Thermal diffusion (or the Soret effect) describes the diffusion of matter in the presence of a... mehr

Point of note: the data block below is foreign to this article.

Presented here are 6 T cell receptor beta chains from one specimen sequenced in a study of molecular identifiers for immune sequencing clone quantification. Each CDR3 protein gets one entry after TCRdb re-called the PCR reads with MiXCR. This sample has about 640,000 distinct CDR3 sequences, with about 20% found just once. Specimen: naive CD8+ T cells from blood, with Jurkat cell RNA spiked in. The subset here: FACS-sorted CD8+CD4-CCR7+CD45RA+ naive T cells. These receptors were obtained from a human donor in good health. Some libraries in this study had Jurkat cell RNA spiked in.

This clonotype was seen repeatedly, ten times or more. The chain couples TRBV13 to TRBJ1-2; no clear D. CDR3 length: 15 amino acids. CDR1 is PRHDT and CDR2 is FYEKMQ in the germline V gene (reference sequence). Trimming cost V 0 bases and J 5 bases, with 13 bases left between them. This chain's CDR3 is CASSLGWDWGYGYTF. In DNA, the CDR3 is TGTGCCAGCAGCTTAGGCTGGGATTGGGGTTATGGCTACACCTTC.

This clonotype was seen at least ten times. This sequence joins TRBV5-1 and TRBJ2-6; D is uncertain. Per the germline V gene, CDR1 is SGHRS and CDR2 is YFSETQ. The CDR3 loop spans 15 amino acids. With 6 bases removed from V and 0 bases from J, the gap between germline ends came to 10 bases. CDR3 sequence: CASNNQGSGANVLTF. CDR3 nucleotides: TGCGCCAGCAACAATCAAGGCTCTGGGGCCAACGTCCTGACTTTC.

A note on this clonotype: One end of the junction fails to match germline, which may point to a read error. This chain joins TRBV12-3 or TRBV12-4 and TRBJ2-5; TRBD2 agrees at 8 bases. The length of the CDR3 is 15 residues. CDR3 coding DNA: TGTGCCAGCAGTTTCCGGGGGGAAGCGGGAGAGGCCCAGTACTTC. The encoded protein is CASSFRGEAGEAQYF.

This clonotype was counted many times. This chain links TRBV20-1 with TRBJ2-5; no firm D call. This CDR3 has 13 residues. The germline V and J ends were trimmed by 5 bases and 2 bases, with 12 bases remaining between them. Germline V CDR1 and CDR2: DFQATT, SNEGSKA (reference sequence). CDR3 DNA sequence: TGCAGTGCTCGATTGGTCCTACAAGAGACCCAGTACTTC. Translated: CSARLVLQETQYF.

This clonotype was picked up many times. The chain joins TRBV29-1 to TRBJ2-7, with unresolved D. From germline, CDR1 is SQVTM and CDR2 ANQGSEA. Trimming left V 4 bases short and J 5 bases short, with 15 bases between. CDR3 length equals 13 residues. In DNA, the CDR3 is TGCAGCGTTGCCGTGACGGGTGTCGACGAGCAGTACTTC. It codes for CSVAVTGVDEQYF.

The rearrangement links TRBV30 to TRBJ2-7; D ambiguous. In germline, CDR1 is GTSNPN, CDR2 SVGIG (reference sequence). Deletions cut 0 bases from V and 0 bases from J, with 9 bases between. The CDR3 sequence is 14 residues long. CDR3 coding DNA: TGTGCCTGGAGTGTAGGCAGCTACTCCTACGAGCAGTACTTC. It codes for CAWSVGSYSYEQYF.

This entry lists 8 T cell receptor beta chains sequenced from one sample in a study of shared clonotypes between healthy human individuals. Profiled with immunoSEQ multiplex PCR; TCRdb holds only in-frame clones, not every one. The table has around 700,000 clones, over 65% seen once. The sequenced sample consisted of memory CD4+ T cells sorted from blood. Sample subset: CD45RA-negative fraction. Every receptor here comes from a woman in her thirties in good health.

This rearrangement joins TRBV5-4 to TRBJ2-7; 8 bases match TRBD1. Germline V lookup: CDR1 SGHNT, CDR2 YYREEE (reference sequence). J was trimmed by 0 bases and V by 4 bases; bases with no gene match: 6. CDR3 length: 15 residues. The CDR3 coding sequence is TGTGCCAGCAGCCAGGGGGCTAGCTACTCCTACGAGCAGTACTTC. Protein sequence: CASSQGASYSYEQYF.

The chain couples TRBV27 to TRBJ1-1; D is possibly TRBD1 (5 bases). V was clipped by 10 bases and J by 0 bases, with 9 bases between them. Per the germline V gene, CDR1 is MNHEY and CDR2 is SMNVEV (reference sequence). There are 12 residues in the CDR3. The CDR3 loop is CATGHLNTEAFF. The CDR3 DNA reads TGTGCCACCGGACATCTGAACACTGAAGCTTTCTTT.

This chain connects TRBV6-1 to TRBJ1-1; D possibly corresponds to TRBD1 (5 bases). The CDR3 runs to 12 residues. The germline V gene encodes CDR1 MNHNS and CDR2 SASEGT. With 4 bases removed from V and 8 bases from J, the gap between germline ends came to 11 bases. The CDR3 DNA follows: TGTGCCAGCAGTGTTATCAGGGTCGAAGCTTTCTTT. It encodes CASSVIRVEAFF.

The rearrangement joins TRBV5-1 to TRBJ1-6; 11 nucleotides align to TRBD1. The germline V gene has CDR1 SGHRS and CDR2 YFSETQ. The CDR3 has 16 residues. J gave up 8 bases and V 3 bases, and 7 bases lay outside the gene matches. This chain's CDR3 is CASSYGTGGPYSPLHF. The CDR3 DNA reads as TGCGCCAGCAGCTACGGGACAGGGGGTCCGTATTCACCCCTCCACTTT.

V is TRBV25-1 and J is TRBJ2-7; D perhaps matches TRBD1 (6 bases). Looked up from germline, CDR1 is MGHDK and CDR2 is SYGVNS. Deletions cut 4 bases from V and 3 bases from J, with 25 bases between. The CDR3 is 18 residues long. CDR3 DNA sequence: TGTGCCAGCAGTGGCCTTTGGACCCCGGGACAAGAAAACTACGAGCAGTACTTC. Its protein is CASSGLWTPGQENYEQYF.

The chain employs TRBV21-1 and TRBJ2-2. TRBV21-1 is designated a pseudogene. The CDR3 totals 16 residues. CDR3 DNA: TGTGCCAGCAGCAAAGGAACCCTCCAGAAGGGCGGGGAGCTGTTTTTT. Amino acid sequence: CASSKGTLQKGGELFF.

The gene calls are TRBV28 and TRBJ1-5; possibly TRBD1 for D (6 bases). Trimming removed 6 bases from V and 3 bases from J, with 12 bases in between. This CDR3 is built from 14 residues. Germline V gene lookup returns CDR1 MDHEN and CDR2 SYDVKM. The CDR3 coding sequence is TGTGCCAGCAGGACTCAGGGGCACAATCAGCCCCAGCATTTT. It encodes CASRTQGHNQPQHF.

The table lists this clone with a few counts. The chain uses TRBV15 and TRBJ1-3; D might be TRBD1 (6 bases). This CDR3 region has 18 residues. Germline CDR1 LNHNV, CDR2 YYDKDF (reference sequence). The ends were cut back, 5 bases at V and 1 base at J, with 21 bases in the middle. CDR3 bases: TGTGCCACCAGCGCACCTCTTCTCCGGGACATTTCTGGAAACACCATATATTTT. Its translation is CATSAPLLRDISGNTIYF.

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Thermal diffusion (or the Soret effect) describes the diffusion of matter in the presence of a temperature gradient. Although this process is studied and applied since more than 100 years the underlying molecular mechanism in liquids is still far from being understood. Colloidal dispersions are versatile model systems to study the thermal diffusion behavior of large particles in a solvent. However, the synthesis of colloidal particles with identical morphology is a complex task. On the other hand aqueous surfactant solutions and microemulsions are promising systems to study the Soret effect. Compared to colloidal particles the aggregates form spontaneously and do not require any additional stabilisation. Furthermore the radius and the shape of the diffusing aggregates, as well as their interfacial tension can be systematically adjusted via the variation of the composition and temperature. In order to address some important aspects of the thermal diffusion behavior three different types of self-assembled surfactant systems were formulated and systematically studied: (i) At first the role of the ionic dye Basantol(r) Yellow 215, which causes an unexpected two-mode signal in the classical Thermal Diffusion Forced Rayleigh Scattering (TDFRS) experiment (Ning et al. Progr Colloid Polym Sci (2006) 133: 111-115), is examined using the system H2O - C12E6. Systematic phase behavior studies and small angle neutron scattering experiments (SANS) proved that the dye is incorporated into the aggregates like an ionic co-surfactant, influencing not only the thermal diffusion behavior but also the overall properties of the systems. These results strongly suggest that one should refrain from the use of surface-active dyes in TDFRS experiments on self-assembled systems. (ii) To study the dependence of the Soret coefficient ST on the radius of the aggregates and the slope of the interfacial tension, both being controversially discussed in the literature, different microemulsions of the type H2O - C12E5 -n-alkane were formulated that allow for an isothermal study of these dependencies. Correlating the results of the systematic SANS and interfacial tension measurements with the Soret coefficient ST it was found that within the measurement range ST depends almost linearly on the droplet radius, the slope of the interfacial tension as well as on the product of both quantities. (iii) In the last part systematic surface tension and TDFRS measurements were performed in binary aqueous n-alkyl glucoside (CiGj) solutions to study the thermal diffusion behavior around the critical micelle concentration (cmc). The obtained results clearly show that the Soret coefficient exhibits an abrupt change at the cmc. To sum up, this work shows that aqueous surfactant systems and microemulsions are eminently suited to elucidate some of the underlying molecular mechanism of the Soret effect.
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